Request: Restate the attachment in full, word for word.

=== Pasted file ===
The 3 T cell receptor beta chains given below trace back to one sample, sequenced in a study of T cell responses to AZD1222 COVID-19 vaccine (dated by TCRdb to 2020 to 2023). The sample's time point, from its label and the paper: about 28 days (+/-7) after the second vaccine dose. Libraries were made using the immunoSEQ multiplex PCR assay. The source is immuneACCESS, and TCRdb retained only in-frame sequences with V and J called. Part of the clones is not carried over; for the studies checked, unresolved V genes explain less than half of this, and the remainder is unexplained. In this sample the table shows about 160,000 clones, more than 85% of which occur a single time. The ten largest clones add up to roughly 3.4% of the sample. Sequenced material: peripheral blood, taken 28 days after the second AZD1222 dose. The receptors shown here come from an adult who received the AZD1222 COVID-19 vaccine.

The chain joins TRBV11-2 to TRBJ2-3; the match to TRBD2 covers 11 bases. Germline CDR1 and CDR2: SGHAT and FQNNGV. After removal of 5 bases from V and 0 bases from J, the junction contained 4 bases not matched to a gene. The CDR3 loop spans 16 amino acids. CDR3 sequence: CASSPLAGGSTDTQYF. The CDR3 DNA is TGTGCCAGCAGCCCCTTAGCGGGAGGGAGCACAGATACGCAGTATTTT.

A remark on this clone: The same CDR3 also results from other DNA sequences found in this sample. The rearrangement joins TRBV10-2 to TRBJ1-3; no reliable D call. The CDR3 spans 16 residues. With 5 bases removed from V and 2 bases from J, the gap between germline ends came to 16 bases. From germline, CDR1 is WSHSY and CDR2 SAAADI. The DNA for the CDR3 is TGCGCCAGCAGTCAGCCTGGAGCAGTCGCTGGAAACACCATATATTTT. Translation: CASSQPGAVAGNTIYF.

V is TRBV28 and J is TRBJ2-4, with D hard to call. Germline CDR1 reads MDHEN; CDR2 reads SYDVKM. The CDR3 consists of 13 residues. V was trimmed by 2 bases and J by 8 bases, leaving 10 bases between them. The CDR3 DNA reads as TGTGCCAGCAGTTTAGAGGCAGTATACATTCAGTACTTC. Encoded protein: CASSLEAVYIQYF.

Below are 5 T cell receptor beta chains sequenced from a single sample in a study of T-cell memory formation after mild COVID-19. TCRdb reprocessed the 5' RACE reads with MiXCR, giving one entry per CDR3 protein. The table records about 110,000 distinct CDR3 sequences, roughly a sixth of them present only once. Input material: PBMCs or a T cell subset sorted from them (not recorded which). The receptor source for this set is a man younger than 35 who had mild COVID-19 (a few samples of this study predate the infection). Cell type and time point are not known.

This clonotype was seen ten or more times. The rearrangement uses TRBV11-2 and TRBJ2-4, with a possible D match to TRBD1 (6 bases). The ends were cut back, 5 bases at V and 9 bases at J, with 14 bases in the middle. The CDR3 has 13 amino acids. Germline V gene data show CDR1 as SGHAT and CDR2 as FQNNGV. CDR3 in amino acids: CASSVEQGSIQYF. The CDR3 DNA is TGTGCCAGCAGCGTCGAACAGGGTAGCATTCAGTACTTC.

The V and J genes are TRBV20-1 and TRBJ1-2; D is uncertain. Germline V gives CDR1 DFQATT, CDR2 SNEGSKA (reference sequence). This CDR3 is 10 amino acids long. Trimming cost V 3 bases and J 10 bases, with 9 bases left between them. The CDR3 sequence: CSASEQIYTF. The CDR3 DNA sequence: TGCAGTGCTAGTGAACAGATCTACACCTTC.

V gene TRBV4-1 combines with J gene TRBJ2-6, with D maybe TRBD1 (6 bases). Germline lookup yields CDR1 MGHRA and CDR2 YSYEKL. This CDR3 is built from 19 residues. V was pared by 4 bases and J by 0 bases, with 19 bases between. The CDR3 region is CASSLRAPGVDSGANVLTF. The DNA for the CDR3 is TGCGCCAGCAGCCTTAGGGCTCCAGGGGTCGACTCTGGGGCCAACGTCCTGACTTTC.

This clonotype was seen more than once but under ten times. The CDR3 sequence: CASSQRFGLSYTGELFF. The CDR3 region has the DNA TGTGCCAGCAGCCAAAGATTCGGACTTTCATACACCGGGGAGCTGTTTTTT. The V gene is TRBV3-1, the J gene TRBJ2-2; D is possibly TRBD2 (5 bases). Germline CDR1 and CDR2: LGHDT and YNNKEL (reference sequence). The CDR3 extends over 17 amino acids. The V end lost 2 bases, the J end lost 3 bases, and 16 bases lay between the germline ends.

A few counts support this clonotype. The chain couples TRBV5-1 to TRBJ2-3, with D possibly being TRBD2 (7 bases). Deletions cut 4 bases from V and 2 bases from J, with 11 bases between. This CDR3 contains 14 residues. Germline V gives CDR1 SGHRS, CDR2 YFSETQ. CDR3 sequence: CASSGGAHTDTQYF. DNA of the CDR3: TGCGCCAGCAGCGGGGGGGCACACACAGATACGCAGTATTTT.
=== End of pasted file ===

The 3 T cell receptor beta chains given below trace back to one sample, sequenced in a study of T cell responses to AZD1222 COVID-19 vaccine (dated by TCRdb to 2020 to 2023). The sample's time point, from its label and the paper: about 28 days (+/-7) after the second vaccine dose. Libraries were made using the immunoSEQ multiplex PCR assay. The source is immuneACCESS, and TCRdb retained only in-frame sequences with V and J called. Part of the clones is not carried over; for the studies checked, unresolved V genes explain less than half of this, and the remainder is unexplained. In this sample the table shows about 160,000 clones, more than 85% of which occur a single time. The ten largest clones add up to roughly 3.4% of the sample. Sequenced material: peripheral blood, taken 28 days after the second AZD1222 dose. The receptors shown here come from an adult who received the AZD1222 COVID-19 vaccine.

The chain joins TRBV11-2 to TRBJ2-3; the match to TRBD2 covers 11 bases. Germline CDR1 and CDR2: SGHAT and FQNNGV. After removal of 5 bases from V and 0 bases from J, the junction contained 4 bases not matched to a gene. The CDR3 loop spans 16 amino acids. CDR3 sequence: CASSPLAGGSTDTQYF. The CDR3 DNA is TGTGCCAGCAGCCCCTTAGCGGGAGGGAGCACAGATACGCAGTATTTT.

A remark on this clone: The same CDR3 also results from other DNA sequences found in this sample. The rearrangement joins TRBV10-2 to TRBJ1-3; no reliable D call. The CDR3 spans 16 residues. With 5 bases removed from V and 2 bases from J, the gap between germline ends came to 16 bases. From germline, CDR1 is WSHSY and CDR2 SAAADI. The DNA for the CDR3 is TGCGCCAGCAGTCAGCCTGGAGCAGTCGCTGGAAACACCATATATTTT. Translation: CASSQPGAVAGNTIYF.

V is TRBV28 and J is TRBJ2-4, with D hard to call. Germline CDR1 reads MDHEN; CDR2 reads SYDVKM. The CDR3 consists of 13 residues. V was trimmed by 2 bases and J by 8 bases, leaving 10 bases between them. The CDR3 DNA reads as TGTGCCAGCAGTTTAGAGGCAGTATACATTCAGTACTTC. Encoded protein: CASSLEAVYIQYF.

Below are 5 T cell receptor beta chains sequenced from a single sample in a study of T-cell memory formation after mild COVID-19. TCRdb reprocessed the 5' RACE reads with MiXCR, giving one entry per CDR3 protein. The table records about 110,000 distinct CDR3 sequences, roughly a sixth of them present only once. Input material: PBMCs or a T cell subset sorted from them (not recorded which). The receptor source for this set is a man younger than 35 who had mild COVID-19 (a few samples of this study predate the infection). Cell type and time point are not known.

This clonotype was seen ten or more times. The rearrangement uses TRBV11-2 and TRBJ2-4, with a possible D match to TRBD1 (6 bases). The ends were cut back, 5 bases at V and 9 bases at J, with 14 bases in the middle. The CDR3 has 13 amino acids. Germline V gene data show CDR1 as SGHAT and CDR2 as FQNNGV. CDR3 in amino acids: CASSVEQGSIQYF. The CDR3 DNA is TGTGCCAGCAGCGTCGAACAGGGTAGCATTCAGTACTTC.

The V and J genes are TRBV20-1 and TRBJ1-2; D is uncertain. Germline V gives CDR1 DFQATT, CDR2 SNEGSKA (reference sequence). This CDR3 is 10 amino acids long. Trimming cost V 3 bases and J 10 bases, with 9 bases left between them. The CDR3 sequence: CSASEQIYTF. The CDR3 DNA sequence: TGCAGTGCTAGTGAACAGATCTACACCTTC.

V gene TRBV4-1 combines with J gene TRBJ2-6, with D maybe TRBD1 (6 bases). Germline lookup yields CDR1 MGHRA and CDR2 YSYEKL. This CDR3 is built from 19 residues. V was pared by 4 bases and J by 0 bases, with 19 bases between. The CDR3 region is CASSLRAPGVDSGANVLTF. The DNA for the CDR3 is TGCGCCAGCAGCCTTAGGGCTCCAGGGGTCGACTCTGGGGCCAACGTCCTGACTTTC.

This clonotype was seen more than once but under ten times. The CDR3 sequence: CASSQRFGLSYTGELFF. The CDR3 region has the DNA TGTGCCAGCAGCCAAAGATTCGGACTTTCATACACCGGGGAGCTGTTTTTT. The V gene is TRBV3-1, the J gene TRBJ2-2; D is possibly TRBD2 (5 bases). Germline CDR1 and CDR2: LGHDT and YNNKEL (reference sequence). The CDR3 extends over 17 amino acids. The V end lost 2 bases, the J end lost 3 bases, and 16 bases lay between the germline ends.

A few counts support this clonotype. The chain couples TRBV5-1 to TRBJ2-3, with D possibly being TRBD2 (7 bases). Deletions cut 4 bases from V and 2 bases from J, with 11 bases between. This CDR3 contains 14 residues. Germline V gives CDR1 SGHRS, CDR2 YFSETQ. CDR3 sequence: CASSGGAHTDTQYF. DNA of the CDR3: TGCGCCAGCAGCGGGGGGGCACACACAGATACGCAGTATTTT.